And just who makes up YIMBY coalitions anyway? This, I think, is perhaps the most interesting question, primarily because debates sometimes frame YIMBYs as anti-regulation free-marketeers, when in fact there appears to be a rather large group of re-regulation socialist-friendly YIMBYs out there. This election should provide some insight into just how large these different facets of YIMBY coalitions might be by comparing OneCity & Vision votes to Yes Vancouver votes. Fun!

Of course, there’s also bound to be a lot of noise. The chaos in this election suggests that low-information voters, in particular, may fall back on familiar rubrics, perhaps benefiting parties that have been around awhile (NPA, Vision, Greens). The Greens, in particular, may benefit from their mixture of party recognition at other levels of government and progressive sheen mixed with centrist positions historically appealing to many homeowners (there’s a reason Carr was the most popular candidate in the last election). There are also real efforts underway to retain the strength of more traditional left-right divides, at least on the left, where the Vancouver District Labour Council (VDLC) has attempted to broker an alliance. (Does Labour have a stake in this election? Oh yes! Lots of contracts coming up…)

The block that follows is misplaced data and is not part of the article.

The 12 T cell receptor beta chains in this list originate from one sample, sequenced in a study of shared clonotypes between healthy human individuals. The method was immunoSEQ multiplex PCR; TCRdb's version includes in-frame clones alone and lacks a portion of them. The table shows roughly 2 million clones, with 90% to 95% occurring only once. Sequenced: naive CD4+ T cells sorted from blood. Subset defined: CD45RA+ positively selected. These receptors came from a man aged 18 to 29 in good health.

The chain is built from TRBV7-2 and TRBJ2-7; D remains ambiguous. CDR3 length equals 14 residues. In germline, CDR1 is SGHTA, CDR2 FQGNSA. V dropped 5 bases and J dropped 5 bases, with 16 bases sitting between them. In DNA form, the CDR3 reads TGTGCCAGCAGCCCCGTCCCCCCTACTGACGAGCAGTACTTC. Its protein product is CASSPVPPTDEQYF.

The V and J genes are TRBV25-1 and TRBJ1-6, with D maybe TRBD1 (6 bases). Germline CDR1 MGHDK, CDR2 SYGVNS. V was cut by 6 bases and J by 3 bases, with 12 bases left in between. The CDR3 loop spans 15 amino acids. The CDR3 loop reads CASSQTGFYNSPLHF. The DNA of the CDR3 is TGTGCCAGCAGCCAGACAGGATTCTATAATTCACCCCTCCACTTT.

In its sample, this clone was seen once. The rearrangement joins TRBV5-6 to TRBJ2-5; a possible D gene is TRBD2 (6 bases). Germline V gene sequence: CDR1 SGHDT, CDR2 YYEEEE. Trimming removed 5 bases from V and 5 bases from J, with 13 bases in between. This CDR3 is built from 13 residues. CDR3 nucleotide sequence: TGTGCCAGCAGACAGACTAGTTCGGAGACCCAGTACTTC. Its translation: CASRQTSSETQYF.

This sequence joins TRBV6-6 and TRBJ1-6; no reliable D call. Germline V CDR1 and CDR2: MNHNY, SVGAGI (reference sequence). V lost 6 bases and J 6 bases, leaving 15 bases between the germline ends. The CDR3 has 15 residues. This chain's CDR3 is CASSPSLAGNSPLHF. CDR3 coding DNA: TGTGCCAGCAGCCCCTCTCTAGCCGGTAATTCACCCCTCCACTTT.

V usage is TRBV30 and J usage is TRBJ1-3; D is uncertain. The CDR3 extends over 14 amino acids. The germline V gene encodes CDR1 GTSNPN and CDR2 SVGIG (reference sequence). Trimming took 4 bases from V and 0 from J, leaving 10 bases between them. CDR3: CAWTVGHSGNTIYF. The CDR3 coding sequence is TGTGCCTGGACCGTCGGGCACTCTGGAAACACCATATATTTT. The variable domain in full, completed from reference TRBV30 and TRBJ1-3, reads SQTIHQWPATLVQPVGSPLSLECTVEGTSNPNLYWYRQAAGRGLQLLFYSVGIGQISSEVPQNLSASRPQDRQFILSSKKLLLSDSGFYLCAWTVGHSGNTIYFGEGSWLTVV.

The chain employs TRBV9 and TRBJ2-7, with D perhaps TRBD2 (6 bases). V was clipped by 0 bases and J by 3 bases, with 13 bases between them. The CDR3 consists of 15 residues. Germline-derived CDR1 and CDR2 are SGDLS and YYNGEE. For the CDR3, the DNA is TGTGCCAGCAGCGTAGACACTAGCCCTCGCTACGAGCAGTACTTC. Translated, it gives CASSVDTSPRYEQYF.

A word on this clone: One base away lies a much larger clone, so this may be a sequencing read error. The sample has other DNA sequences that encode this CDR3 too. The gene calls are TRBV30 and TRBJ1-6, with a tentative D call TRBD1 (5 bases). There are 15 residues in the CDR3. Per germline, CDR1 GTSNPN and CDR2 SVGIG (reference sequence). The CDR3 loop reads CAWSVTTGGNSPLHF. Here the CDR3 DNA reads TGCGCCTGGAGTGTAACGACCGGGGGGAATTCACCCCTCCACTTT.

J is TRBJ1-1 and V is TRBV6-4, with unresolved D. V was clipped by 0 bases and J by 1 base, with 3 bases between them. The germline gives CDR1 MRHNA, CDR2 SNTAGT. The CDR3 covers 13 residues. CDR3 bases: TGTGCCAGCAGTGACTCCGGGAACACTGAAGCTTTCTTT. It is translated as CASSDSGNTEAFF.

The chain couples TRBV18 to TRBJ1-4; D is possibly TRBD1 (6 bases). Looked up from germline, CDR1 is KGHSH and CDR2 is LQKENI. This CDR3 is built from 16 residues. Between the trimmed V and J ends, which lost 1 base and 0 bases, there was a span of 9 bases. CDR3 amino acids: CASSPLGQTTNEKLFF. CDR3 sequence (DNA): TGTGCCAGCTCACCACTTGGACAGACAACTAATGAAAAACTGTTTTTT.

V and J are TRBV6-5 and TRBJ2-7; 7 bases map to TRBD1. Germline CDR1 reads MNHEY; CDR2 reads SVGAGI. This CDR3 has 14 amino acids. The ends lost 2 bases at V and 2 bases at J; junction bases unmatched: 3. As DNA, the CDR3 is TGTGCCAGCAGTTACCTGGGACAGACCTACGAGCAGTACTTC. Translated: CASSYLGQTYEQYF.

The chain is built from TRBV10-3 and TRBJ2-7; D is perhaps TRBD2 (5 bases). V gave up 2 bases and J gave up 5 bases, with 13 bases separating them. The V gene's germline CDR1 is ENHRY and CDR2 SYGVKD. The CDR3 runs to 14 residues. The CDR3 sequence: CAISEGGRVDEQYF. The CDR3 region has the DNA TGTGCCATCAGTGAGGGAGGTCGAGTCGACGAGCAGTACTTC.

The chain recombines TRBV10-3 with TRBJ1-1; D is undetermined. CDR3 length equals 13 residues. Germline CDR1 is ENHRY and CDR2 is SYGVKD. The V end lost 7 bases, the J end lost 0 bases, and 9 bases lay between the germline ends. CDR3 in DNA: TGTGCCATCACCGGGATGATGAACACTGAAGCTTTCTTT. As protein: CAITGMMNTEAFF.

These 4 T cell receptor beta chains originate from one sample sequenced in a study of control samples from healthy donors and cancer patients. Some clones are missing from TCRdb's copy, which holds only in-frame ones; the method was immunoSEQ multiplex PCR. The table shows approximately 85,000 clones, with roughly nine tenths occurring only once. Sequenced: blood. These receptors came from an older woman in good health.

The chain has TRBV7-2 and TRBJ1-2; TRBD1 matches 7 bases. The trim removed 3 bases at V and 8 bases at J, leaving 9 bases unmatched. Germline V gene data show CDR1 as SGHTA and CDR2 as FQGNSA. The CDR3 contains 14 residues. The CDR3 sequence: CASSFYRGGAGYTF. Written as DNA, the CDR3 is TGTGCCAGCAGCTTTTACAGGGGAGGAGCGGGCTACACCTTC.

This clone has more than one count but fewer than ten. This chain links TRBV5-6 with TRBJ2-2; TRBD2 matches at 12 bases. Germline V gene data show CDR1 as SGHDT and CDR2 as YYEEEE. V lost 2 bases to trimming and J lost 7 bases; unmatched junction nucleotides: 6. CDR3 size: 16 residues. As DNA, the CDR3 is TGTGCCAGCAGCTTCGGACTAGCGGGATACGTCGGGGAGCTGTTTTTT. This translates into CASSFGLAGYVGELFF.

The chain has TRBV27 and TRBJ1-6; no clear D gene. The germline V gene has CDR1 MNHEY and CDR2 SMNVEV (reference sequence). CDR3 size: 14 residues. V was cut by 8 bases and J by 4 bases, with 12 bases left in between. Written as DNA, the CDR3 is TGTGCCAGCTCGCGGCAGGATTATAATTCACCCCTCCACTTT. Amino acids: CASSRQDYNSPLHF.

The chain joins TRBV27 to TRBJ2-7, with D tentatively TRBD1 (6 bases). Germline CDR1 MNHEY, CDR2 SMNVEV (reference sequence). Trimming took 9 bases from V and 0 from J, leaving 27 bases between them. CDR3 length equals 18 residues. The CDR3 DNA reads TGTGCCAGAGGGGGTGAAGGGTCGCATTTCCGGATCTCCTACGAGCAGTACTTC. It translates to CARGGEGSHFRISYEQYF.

Election-2018-positions2

In order to form their slate, the VDLC had to choose between the two mayoral candidacies of Sylvester and Stewart (setting aside left-leaning alternates like Campbell and Condon, who’ve now dropped out). They chose Stewart, previously an NDP parliamentary politician representing nearby Burnaby. You can scroll through their fancy collector cards (cute gimmick!) on twitter.

In addition to the more organized efforts of parties and labour organizations, it’s worth noting that this year’s election is just a bonanza of independent candidates. Aside from Stewart and Sylvester, the two serious independent mayoral candidates, there’s just a ton of independent council candidates. I can’t fit them all on here, but just to demonstrate a couple of candidates (and a party) missed by the Cambie Report survey, I’ll estimate positions from following folks on twitter as below.